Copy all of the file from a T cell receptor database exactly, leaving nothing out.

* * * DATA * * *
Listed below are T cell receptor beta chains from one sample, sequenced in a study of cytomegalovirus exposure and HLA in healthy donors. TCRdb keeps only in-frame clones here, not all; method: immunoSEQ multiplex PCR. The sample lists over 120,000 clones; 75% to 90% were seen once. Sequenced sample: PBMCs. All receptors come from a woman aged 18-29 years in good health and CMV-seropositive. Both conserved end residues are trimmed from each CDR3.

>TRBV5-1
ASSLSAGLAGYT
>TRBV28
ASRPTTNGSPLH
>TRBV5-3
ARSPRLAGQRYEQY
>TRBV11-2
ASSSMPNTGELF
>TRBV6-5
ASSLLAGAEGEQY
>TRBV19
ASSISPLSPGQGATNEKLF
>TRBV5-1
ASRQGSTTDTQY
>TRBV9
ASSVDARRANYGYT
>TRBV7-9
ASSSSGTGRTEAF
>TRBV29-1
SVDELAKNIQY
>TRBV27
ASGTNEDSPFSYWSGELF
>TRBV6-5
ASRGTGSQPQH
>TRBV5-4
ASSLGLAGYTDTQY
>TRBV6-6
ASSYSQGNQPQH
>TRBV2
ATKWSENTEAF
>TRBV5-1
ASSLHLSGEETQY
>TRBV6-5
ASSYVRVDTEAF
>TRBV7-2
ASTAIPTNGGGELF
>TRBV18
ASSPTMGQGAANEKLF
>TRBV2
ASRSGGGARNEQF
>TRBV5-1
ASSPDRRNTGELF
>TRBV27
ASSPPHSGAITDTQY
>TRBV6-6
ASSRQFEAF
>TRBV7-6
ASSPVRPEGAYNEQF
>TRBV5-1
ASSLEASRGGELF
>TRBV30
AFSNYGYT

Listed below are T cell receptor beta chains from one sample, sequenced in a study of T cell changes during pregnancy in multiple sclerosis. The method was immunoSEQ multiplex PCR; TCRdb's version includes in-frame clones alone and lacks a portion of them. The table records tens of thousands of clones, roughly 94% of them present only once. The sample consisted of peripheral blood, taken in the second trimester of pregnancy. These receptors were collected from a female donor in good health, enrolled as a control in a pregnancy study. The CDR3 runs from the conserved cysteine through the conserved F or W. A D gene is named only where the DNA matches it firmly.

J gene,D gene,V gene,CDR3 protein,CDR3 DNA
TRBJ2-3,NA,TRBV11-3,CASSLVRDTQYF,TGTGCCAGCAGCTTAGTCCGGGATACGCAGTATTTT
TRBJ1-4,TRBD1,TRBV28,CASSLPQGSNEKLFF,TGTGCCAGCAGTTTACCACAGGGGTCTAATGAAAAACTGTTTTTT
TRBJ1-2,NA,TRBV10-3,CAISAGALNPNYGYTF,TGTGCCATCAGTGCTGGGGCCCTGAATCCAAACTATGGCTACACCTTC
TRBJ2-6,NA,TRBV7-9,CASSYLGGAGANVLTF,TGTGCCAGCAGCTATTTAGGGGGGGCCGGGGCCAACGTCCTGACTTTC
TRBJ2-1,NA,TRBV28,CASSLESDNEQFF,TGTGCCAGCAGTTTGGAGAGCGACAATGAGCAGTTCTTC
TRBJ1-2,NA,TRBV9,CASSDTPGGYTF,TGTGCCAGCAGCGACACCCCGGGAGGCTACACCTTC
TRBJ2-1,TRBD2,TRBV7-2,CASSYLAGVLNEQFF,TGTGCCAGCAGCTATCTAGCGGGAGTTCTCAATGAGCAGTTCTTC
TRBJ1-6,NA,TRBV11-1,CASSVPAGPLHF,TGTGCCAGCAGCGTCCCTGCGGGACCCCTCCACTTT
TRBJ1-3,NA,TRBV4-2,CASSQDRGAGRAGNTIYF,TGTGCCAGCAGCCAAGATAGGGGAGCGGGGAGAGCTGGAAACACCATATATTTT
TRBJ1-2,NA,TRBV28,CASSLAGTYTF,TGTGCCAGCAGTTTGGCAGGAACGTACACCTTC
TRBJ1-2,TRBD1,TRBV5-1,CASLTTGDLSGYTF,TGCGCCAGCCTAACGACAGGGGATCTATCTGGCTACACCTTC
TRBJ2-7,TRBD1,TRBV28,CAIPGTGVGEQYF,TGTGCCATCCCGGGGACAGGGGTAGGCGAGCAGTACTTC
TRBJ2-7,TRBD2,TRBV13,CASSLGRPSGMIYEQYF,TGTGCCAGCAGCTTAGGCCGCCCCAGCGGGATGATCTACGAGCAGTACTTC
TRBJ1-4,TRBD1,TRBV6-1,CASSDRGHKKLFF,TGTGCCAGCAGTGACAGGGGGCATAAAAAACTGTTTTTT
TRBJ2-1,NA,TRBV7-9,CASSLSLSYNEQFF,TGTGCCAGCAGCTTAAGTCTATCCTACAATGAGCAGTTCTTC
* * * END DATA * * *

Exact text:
Listed below are T cell receptor beta chains from one sample, sequenced in a study of cytomegalovirus exposure and HLA in healthy donors. TCRdb keeps only in-frame clones here, not all; method: immunoSEQ multiplex PCR. The sample lists over 120,000 clones; 75% to 90% were seen once. Sequenced sample: PBMCs. All receptors come from a woman aged 18-29 years in good health and CMV-seropositive. Both conserved end residues are trimmed from each CDR3.

>TRBV5-1
ASSLSAGLAGYT
>TRBV28
ASRPTTNGSPLH
>TRBV5-3
ARSPRLAGQRYEQY
>TRBV11-2
ASSSMPNTGELF
>TRBV6-5
ASSLLAGAEGEQY
>TRBV19
ASSISPLSPGQGATNEKLF
>TRBV5-1
ASRQGSTTDTQY
>TRBV9
ASSVDARRANYGYT
>TRBV7-9
ASSSSGTGRTEAF
>TRBV29-1
SVDELAKNIQY
>TRBV27
ASGTNEDSPFSYWSGELF
>TRBV6-5
ASRGTGSQPQH
>TRBV5-4
ASSLGLAGYTDTQY
>TRBV6-6
ASSYSQGNQPQH
>TRBV2
ATKWSENTEAF
>TRBV5-1
ASSLHLSGEETQY
>TRBV6-5
ASSYVRVDTEAF
>TRBV7-2
ASTAIPTNGGGELF
>TRBV18
ASSPTMGQGAANEKLF
>TRBV2
ASRSGGGARNEQF
>TRBV5-1
ASSPDRRNTGELF
>TRBV27
ASSPPHSGAITDTQY
>TRBV6-6
ASSRQFEAF
>TRBV7-6
ASSPVRPEGAYNEQF
>TRBV5-1
ASSLEASRGGELF
>TRBV30
AFSNYGYT

Listed below are T cell receptor beta chains from one sample, sequenced in a study of T cell changes during pregnancy in multiple sclerosis. The method was immunoSEQ multiplex PCR; TCRdb's version includes in-frame clones alone and lacks a portion of them. The table records tens of thousands of clones, roughly 94% of them present only once. The sample consisted of peripheral blood, taken in the second trimester of pregnancy. These receptors were collected from a female donor in good health, enrolled as a control in a pregnancy study. The CDR3 runs from the conserved cysteine through the conserved F or W. A D gene is named only where the DNA matches it firmly.

J gene,D gene,V gene,CDR3 protein,CDR3 DNA
TRBJ2-3,NA,TRBV11-3,CASSLVRDTQYF,TGTGCCAGCAGCTTAGTCCGGGATACGCAGTATTTT
TRBJ1-4,TRBD1,TRBV28,CASSLPQGSNEKLFF,TGTGCCAGCAGTTTACCACAGGGGTCTAATGAAAAACTGTTTTTT
TRBJ1-2,NA,TRBV10-3,CAISAGALNPNYGYTF,TGTGCCATCAGTGCTGGGGCCCTGAATCCAAACTATGGCTACACCTTC
TRBJ2-6,NA,TRBV7-9,CASSYLGGAGANVLTF,TGTGCCAGCAGCTATTTAGGGGGGGCCGGGGCCAACGTCCTGACTTTC
TRBJ2-1,NA,TRBV28,CASSLESDNEQFF,TGTGCCAGCAGTTTGGAGAGCGACAATGAGCAGTTCTTC
TRBJ1-2,NA,TRBV9,CASSDTPGGYTF,TGTGCCAGCAGCGACACCCCGGGAGGCTACACCTTC
TRBJ2-1,TRBD2,TRBV7-2,CASSYLAGVLNEQFF,TGTGCCAGCAGCTATCTAGCGGGAGTTCTCAATGAGCAGTTCTTC
TRBJ1-6,NA,TRBV11-1,CASSVPAGPLHF,TGTGCCAGCAGCGTCCCTGCGGGACCCCTCCACTTT
TRBJ1-3,NA,TRBV4-2,CASSQDRGAGRAGNTIYF,TGTGCCAGCAGCCAAGATAGGGGAGCGGGGAGAGCTGGAAACACCATATATTTT
TRBJ1-2,NA,TRBV28,CASSLAGTYTF,TGTGCCAGCAGTTTGGCAGGAACGTACACCTTC
TRBJ1-2,TRBD1,TRBV5-1,CASLTTGDLSGYTF,TGCGCCAGCCTAACGACAGGGGATCTATCTGGCTACACCTTC
TRBJ2-7,TRBD1,TRBV28,CAIPGTGVGEQYF,TGTGCCATCCCGGGGACAGGGGTAGGCGAGCAGTACTTC
TRBJ2-7,TRBD2,TRBV13,CASSLGRPSGMIYEQYF,TGTGCCAGCAGCTTAGGCCGCCCCAGCGGGATGATCTACGAGCAGTACTTC
TRBJ1-4,TRBD1,TRBV6-1,CASSDRGHKKLFF,TGTGCCAGCAGTGACAGGGGGCATAAAAAACTGTTTTTT
TRBJ2-1,NA,TRBV7-9,CASSLSLSYNEQFF,TGTGCCAGCAGCTTAAGTCTATCCTACAATGAGCAGTTCTTC